Research Update The power of culls

UBCO teamaims to develop process for turning waste fruit into electrical energy.

By Judie Steeves R

esearch is underway at the University of B.C. Okanagan on turning cull fruit into energy using a microbial fuel cell. Debbie Roberts is a professor in Environmental Engineering and Applied Microbiology at the university, and describes the process as “like sticking electrodes in both sides of a spud,” an experiment many youngsters have tried over the years.

The fuel cells use bacteria to break down and oxidize organic material and during that process, electrons are released that can be captured in the fuel cell and become a source of electricity.

“It’s not going to generate a ton of electricity,” she admits, but it could fuel a pump or supply power for lighting.

The benefits include the re-use of waste fruit and production of power in the process.

Roberts and her students are currently working with Tantalus Winery of Kelowna to develop a process to convert a winery wastewater treatment plant to a microbial fuel cell. It’s a very ‘green’ winery and this is good technology to use as part of the promotion of the winery as an environmentally-friendly operation, she explains.

As well, they’re working with David Geen’s Coral Beach Farms and Jealous Fruits in Lake Country to turn cull cherries into power.

She is working with the Geens to find out how much inoculant is needed to turn the waste product into energy and to get some idea of the time that would be needed for the process. In this case, the electrodes will be inserted in to the lined container of cull cherries where they come off the conveyor belt in the packing plant. Once they have degraded the available organics from the cherries and power

20 British Columbia FRUIT GROWER • Spring 2018

production slows down, the lid with the electrode inserts could be transferred to the next container of reject cherries, she explains. In the meantime, Geen has retained them to go ahead and design the insert for the containers of culls with the electrodes to go into the waste fruit, through a senior design project. Four fourth-year undergraduate students will tackle the problem to experience working with clients and solving real- world problems, says Roberts. The research project would not only help the Geens deal with cull fruit, but would also help the environment, by providing a process to re-use that waste product, and there’s a possibility the technology could be used to produce a product to help other farmers with waste produce — to use it more efficiently and provide a beneficial end product: power. One of the problems in using cherries is the pits in the middle of each, but Roberts believes that as part of the anaerobic process, the enzymes will soften the pits to the point they could be composted easily.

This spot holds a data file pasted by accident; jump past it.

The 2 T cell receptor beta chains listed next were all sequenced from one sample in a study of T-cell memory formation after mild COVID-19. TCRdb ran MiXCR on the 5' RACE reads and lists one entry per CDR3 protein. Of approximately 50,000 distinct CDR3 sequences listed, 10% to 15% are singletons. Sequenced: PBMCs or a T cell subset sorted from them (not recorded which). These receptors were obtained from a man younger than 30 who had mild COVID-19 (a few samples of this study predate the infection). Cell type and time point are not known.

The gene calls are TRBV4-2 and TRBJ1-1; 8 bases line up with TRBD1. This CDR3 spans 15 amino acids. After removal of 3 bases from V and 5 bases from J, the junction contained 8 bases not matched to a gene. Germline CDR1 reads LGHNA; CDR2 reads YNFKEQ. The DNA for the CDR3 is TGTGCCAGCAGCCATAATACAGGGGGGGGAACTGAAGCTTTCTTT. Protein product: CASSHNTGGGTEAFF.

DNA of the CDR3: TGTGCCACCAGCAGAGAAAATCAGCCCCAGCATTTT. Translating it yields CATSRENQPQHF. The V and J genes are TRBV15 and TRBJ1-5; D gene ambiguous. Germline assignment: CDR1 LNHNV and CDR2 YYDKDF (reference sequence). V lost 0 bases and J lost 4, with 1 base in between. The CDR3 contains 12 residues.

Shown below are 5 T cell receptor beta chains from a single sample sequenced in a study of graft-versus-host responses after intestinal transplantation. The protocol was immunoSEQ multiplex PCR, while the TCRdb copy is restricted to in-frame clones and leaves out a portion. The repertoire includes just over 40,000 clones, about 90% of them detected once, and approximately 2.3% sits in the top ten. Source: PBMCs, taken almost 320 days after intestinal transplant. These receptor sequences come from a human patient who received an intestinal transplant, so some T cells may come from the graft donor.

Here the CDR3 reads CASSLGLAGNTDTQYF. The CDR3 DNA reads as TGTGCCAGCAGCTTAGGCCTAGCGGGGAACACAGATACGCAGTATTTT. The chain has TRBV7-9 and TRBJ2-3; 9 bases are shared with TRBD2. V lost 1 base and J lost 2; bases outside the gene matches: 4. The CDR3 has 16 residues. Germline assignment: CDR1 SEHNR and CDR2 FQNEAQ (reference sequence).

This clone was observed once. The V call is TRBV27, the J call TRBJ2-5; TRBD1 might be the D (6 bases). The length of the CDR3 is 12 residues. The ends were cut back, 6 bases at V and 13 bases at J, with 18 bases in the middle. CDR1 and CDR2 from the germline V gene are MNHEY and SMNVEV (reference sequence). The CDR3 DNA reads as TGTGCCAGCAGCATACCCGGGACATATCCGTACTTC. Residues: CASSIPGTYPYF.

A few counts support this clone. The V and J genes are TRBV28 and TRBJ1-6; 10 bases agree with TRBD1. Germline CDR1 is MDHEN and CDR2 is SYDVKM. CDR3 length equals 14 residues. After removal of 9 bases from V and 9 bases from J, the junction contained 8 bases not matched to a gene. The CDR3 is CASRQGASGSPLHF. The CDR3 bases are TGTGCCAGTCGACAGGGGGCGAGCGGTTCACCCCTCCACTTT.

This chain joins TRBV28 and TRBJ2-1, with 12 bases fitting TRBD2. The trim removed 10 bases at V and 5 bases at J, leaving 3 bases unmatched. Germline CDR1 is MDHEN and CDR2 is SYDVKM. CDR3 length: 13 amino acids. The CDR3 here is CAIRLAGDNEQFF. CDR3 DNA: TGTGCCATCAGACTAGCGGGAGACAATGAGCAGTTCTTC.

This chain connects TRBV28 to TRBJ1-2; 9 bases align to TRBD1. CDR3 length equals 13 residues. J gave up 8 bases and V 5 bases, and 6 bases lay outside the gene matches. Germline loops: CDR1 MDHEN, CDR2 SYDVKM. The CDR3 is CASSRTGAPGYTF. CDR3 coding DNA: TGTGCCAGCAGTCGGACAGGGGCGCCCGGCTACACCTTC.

Part of the research will involve testing to see how long that might take. “We usually start with wastewater biosolids as the source of bacteria, then acclimate these to the cull fruit,” she explains. “This allows the organisms that grow best on the fruit to thrive and become better at degrading the compounds in the fruits. Once the process is finished the remainder could be composted.” It can be more efficient than a turbine or solar power for generating electricity,

Prof. Debbie Roberts

she says. As well, no heavy metals are needed and there’s no combustible substrate and no toxic end-products, she adds.

“Cherries have inherent energy, so it’s a shame to just bury them.” Another issue would be the seasonality of fruit availability, but if different fruits with different ripening times are used, it would become more efficient, she notes.

She envisions the process being used for fruit such as grapes and apples as well, and wonders if the industry is interested in working with she and her students to take the experiment a step further.

At present, they have frozen some cull cherries to experiment with this year in the off-season.

If you’re interested, contact her at:

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